|↑1||Federal Law of 21 November 2011, № 324-FZ on Free Legal Aid in the Russian Federation // Collection of RF Laws, 2011. No. 48, page 6725.|
|↑2||The project start was announced on 20 May 2015 at a meeting hosted by the Russian Ministry of Justice Department for Legal Aid and Interaction with the Judiciary.|
|↑4||Para 8 of the Annex to the Association of Russian Lawyers Regulation on Public Accreditation of Institutions of Higher Education Training Legal Professionals.|
|↑5||Para 1.8 of the Annex to the Regulation on Professional/Public Accreditation of Legal Curricula.|
|↑6||Where such problems exist, they have prompted the establishment of specialised legal clinics.|
|↑7||I. Meyer, On the Importance of Practice in Contemporary Legal Education. Kazan, 1855, pages 48-49.|
|↑9||To date, these efforts have led to the creation of the Centre for Development of Legal Clinics NGO, which brings together more than 50 leading law schools and collaborates with clinical legal communities of Poland, Belarus, Kyrgyzstan and Transnistria.|
|↑10||This conceptual framework underlies e.g. the operation of the legal clinic at the Moscow State Lomonosov University.|
|↑11||Reports and statistics of universities and laws schools, partners of the Centre for Development of Legal Clinics, are available at www.codolc.com|
|↑12||Moreover, given the rules of legal representation in civil and commercial (arbitration) proceedings, no such restrictions can be imposed.|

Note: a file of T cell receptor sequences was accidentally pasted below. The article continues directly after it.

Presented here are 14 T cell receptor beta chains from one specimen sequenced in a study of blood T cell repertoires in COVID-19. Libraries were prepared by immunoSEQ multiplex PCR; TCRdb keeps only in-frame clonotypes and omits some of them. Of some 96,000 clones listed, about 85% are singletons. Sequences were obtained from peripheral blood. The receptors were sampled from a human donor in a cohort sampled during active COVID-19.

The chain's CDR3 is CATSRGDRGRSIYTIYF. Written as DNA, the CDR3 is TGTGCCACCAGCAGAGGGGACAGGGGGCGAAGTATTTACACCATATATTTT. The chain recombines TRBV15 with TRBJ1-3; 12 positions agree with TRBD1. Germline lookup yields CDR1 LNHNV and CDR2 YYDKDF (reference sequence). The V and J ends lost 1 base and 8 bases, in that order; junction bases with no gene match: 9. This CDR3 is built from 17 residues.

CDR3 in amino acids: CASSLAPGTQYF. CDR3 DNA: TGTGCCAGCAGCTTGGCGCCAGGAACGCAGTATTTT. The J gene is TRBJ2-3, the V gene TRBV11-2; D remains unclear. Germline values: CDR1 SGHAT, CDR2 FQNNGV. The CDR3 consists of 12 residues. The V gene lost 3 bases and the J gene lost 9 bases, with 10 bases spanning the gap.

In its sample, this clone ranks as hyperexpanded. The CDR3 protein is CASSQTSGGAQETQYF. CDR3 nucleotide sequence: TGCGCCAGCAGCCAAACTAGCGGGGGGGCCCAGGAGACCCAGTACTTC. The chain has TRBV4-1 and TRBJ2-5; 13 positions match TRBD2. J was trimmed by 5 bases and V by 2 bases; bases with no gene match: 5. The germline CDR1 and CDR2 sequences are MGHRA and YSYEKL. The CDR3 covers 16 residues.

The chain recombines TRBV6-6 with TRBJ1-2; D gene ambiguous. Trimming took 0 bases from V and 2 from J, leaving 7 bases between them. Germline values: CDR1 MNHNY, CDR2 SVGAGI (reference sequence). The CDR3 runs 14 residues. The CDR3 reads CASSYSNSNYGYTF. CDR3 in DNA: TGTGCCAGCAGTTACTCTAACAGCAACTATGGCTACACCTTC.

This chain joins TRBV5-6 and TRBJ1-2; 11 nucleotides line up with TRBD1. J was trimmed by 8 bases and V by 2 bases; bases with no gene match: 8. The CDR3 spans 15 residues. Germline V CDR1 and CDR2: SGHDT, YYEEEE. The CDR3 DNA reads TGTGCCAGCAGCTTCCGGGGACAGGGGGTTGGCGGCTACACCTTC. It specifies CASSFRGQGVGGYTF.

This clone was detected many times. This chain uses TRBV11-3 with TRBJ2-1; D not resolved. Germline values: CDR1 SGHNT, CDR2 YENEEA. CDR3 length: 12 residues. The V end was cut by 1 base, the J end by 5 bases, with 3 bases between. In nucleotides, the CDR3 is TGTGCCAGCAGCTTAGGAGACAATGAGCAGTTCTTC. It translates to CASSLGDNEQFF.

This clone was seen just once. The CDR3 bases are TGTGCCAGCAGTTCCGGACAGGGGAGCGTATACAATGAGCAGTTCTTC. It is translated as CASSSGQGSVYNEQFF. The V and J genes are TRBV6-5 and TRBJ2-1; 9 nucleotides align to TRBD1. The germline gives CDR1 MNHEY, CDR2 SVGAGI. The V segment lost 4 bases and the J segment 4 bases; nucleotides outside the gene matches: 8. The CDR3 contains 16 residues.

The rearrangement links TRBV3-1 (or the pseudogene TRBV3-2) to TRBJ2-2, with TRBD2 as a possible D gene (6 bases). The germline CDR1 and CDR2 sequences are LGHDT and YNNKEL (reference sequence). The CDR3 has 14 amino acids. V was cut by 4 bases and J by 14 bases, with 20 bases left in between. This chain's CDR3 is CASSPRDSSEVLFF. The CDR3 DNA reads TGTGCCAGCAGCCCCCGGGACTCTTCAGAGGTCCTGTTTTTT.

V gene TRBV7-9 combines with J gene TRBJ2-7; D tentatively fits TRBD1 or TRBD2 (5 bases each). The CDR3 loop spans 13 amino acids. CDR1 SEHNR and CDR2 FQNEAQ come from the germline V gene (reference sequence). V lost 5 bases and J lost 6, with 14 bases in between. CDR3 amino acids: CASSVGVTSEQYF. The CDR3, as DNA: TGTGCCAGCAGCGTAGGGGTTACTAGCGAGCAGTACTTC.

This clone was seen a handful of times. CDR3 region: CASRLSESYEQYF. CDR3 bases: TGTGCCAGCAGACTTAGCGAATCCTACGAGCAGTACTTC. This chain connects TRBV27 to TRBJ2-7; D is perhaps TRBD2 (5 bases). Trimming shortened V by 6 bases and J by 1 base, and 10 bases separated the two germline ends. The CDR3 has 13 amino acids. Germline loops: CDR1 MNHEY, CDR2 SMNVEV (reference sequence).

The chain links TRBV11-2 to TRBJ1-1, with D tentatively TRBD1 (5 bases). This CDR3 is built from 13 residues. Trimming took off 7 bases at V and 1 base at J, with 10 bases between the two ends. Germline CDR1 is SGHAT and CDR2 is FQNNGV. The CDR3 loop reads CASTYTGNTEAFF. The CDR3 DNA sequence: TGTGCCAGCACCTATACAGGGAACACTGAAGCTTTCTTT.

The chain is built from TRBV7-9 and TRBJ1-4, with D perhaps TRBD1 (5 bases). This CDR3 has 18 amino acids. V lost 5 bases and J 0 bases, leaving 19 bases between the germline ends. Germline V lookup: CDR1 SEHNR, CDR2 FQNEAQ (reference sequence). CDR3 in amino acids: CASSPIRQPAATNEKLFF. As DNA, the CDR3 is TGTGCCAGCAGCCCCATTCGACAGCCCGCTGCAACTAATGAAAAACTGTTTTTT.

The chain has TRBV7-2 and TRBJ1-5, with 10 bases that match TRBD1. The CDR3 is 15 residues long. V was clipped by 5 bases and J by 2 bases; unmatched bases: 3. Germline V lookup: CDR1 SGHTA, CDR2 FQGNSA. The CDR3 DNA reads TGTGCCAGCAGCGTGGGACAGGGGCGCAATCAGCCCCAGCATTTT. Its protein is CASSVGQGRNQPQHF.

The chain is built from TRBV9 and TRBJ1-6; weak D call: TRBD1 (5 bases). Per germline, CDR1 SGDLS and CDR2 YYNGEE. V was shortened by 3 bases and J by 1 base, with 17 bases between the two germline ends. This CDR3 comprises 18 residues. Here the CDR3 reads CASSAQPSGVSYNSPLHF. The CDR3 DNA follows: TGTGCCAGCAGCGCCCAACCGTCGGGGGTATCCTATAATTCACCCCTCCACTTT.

|↑13||The Yaroslav Mudry Novgorod State University, Shadrinsk State Pedagogical Institute, Volga Branch of the Ministry of Justice Law Academy|
|↑14||This broad term includes all types of organisations involved, as well as law enforcement agencies.|
|↑15||The so-called ‘mock clinics’, ‘clinical simulation’, etc., where students deal with mock cases instead of real clients can be useful by providing an interactive training environment to prepare students for clinical practice, but for the purposes of this article, they are not considered ‘legal clinics’, i.e. organisations or structural subdivisions of universities engaged in legal aid provision.|
|↑16||Concept for Development and Support of Legal Clinics in the Russian Federation to 2025, presented to the Ministry of Justice, available at www.codolc.com|